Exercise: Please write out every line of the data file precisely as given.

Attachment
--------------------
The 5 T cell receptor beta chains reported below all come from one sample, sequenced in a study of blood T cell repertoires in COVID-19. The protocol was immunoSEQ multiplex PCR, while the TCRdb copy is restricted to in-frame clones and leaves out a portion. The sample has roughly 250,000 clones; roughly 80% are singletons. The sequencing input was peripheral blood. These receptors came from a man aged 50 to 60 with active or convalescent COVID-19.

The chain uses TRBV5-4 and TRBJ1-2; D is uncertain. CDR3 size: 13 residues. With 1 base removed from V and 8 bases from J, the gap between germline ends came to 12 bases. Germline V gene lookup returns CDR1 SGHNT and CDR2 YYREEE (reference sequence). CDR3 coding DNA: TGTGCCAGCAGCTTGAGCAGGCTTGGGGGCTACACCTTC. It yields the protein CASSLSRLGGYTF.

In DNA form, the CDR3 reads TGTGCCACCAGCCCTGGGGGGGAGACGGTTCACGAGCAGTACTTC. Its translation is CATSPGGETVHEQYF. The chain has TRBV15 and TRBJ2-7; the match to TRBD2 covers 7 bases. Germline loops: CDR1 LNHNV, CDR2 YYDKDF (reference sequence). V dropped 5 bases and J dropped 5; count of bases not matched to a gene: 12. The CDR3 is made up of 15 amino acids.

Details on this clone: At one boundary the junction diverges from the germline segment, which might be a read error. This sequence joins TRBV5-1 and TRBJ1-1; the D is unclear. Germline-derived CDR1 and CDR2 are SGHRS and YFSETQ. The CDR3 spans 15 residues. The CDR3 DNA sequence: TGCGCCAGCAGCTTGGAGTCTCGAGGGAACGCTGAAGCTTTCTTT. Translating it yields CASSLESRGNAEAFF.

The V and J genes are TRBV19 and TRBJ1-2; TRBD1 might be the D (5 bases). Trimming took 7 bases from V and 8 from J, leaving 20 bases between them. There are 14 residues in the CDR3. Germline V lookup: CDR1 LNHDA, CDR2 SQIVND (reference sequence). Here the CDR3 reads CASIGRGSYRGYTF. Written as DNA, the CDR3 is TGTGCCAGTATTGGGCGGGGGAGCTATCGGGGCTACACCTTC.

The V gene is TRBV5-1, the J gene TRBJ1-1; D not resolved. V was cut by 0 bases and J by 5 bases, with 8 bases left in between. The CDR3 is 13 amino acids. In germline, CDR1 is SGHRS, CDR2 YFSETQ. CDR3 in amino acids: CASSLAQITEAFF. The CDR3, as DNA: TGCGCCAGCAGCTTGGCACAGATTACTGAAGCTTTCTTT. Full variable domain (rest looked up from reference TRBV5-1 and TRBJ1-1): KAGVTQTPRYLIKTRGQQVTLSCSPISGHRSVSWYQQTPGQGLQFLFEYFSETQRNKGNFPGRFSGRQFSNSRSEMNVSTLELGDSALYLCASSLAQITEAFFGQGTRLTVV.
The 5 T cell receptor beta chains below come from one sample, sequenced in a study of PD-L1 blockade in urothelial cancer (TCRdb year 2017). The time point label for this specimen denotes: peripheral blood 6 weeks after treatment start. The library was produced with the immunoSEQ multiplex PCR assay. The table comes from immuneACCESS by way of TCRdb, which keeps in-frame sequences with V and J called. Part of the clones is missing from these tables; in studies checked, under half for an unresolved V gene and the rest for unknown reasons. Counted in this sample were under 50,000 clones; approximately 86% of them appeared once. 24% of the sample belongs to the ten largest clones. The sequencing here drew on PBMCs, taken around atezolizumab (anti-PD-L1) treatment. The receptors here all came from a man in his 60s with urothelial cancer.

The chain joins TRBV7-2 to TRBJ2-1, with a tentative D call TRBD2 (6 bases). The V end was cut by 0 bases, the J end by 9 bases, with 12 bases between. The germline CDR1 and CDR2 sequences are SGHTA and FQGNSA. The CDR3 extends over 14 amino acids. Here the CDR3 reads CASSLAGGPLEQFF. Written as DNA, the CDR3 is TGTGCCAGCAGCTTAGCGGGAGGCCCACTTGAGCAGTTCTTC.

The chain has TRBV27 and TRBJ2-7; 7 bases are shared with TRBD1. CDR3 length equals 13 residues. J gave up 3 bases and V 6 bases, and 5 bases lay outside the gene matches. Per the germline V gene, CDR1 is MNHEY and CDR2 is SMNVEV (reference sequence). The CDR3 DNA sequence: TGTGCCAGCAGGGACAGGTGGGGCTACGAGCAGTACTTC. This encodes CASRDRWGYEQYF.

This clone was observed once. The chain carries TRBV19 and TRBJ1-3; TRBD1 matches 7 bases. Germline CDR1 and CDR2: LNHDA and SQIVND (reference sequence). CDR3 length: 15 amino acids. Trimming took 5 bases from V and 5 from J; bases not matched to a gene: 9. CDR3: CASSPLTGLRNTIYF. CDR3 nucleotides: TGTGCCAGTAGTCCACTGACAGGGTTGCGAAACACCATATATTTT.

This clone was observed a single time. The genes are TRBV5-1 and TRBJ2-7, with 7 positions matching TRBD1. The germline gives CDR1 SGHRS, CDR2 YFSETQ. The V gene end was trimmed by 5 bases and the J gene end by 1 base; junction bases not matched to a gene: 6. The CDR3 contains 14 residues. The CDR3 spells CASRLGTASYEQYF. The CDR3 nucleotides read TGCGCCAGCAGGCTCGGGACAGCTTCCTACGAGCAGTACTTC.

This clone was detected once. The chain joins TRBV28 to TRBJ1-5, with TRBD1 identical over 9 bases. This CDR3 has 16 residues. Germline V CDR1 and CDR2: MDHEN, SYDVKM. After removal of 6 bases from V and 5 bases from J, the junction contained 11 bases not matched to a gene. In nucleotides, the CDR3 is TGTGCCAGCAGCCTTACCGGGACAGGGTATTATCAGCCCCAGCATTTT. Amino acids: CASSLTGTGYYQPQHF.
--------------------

The 5 T cell receptor beta chains reported below all come from one sample, sequenced in a study of blood T cell repertoires in COVID-19. The protocol was immunoSEQ multiplex PCR, while the TCRdb copy is restricted to in-frame clones and leaves out a portion. The sample has roughly 250,000 clones; roughly 80% are singletons. The sequencing input was peripheral blood. These receptors came from a man aged 50 to 60 with active or convalescent COVID-19.

The chain uses TRBV5-4 and TRBJ1-2; D is uncertain. CDR3 size: 13 residues. With 1 base removed from V and 8 bases from J, the gap between germline ends came to 12 bases. Germline V gene lookup returns CDR1 SGHNT and CDR2 YYREEE (reference sequence). CDR3 coding DNA: TGTGCCAGCAGCTTGAGCAGGCTTGGGGGCTACACCTTC. It yields the protein CASSLSRLGGYTF.

In DNA form, the CDR3 reads TGTGCCACCAGCCCTGGGGGGGAGACGGTTCACGAGCAGTACTTC. Its translation is CATSPGGETVHEQYF. The chain has TRBV15 and TRBJ2-7; the match to TRBD2 covers 7 bases. Germline loops: CDR1 LNHNV, CDR2 YYDKDF (reference sequence). V dropped 5 bases and J dropped 5; count of bases not matched to a gene: 12. The CDR3 is made up of 15 amino acids.

Details on this clone: At one boundary the junction diverges from the germline segment, which might be a read error. This sequence joins TRBV5-1 and TRBJ1-1; the D is unclear. Germline-derived CDR1 and CDR2 are SGHRS and YFSETQ. The CDR3 spans 15 residues. The CDR3 DNA sequence: TGCGCCAGCAGCTTGGAGTCTCGAGGGAACGCTGAAGCTTTCTTT. Translating it yields CASSLESRGNAEAFF.

The V and J genes are TRBV19 and TRBJ1-2; TRBD1 might be the D (5 bases). Trimming took 7 bases from V and 8 from J, leaving 20 bases between them. There are 14 residues in the CDR3. Germline V lookup: CDR1 LNHDA, CDR2 SQIVND (reference sequence). Here the CDR3 reads CASIGRGSYRGYTF. Written as DNA, the CDR3 is TGTGCCAGTATTGGGCGGGGGAGCTATCGGGGCTACACCTTC.

The V gene is TRBV5-1, the J gene TRBJ1-1; D not resolved. V was cut by 0 bases and J by 5 bases, with 8 bases left in between. The CDR3 is 13 amino acids. In germline, CDR1 is SGHRS, CDR2 YFSETQ. CDR3 in amino acids: CASSLAQITEAFF. The CDR3, as DNA: TGCGCCAGCAGCTTGGCACAGATTACTGAAGCTTTCTTT. Full variable domain (rest looked up from reference TRBV5-1 and TRBJ1-1): KAGVTQTPRYLIKTRGQQVTLSCSPISGHRSVSWYQQTPGQGLQFLFEYFSETQRNKGNFPGRFSGRQFSNSRSEMNVSTLELGDSALYLCASSLAQITEAFFGQGTRLTVV.
The 5 T cell receptor beta chains below come from one sample, sequenced in a study of PD-L1 blockade in urothelial cancer (TCRdb year 2017). The time point label for this specimen denotes: peripheral blood 6 weeks after treatment start. The library was produced with the immunoSEQ multiplex PCR assay. The table comes from immuneACCESS by way of TCRdb, which keeps in-frame sequences with V and J called. Part of the clones is missing from these tables; in studies checked, under half for an unresolved V gene and the rest for unknown reasons. Counted in this sample were under 50,000 clones; approximately 86% of them appeared once. 24% of the sample belongs to the ten largest clones. The sequencing here drew on PBMCs, taken around atezolizumab (anti-PD-L1) treatment. The receptors here all came from a man in his 60s with urothelial cancer.

The chain joins TRBV7-2 to TRBJ2-1, with a tentative D call TRBD2 (6 bases). The V end was cut by 0 bases, the J end by 9 bases, with 12 bases between. The germline CDR1 and CDR2 sequences are SGHTA and FQGNSA. The CDR3 extends over 14 amino acids. Here the CDR3 reads CASSLAGGPLEQFF. Written as DNA, the CDR3 is TGTGCCAGCAGCTTAGCGGGAGGCCCACTTGAGCAGTTCTTC.

The chain has TRBV27 and TRBJ2-7; 7 bases are shared with TRBD1. CDR3 length equals 13 residues. J gave up 3 bases and V 6 bases, and 5 bases lay outside the gene matches. Per the germline V gene, CDR1 is MNHEY and CDR2 is SMNVEV (reference sequence). The CDR3 DNA sequence: TGTGCCAGCAGGGACAGGTGGGGCTACGAGCAGTACTTC. This encodes CASRDRWGYEQYF.

This clone was observed once. The chain carries TRBV19 and TRBJ1-3; TRBD1 matches 7 bases. Germline CDR1 and CDR2: LNHDA and SQIVND (reference sequence). CDR3 length: 15 amino acids. Trimming took 5 bases from V and 5 from J; bases not matched to a gene: 9. CDR3: CASSPLTGLRNTIYF. CDR3 nucleotides: TGTGCCAGTAGTCCACTGACAGGGTTGCGAAACACCATATATTTT.

This clone was observed a single time. The genes are TRBV5-1 and TRBJ2-7, with 7 positions matching TRBD1. The germline gives CDR1 SGHRS, CDR2 YFSETQ. The V gene end was trimmed by 5 bases and the J gene end by 1 base; junction bases not matched to a gene: 6. The CDR3 contains 14 residues. The CDR3 spells CASRLGTASYEQYF. The CDR3 nucleotides read TGCGCCAGCAGGCTCGGGACAGCTTCCTACGAGCAGTACTTC.

This clone was detected once. The chain joins TRBV28 to TRBJ1-5, with TRBD1 identical over 9 bases. This CDR3 has 16 residues. Germline V CDR1 and CDR2: MDHEN, SYDVKM. After removal of 6 bases from V and 5 bases from J, the junction contained 11 bases not matched to a gene. In nucleotides, the CDR3 is TGTGCCAGCAGCCTTACCGGGACAGGGTATTATCAGCCCCAGCATTTT. Amino acids: CASSLTGTGYYQPQHF.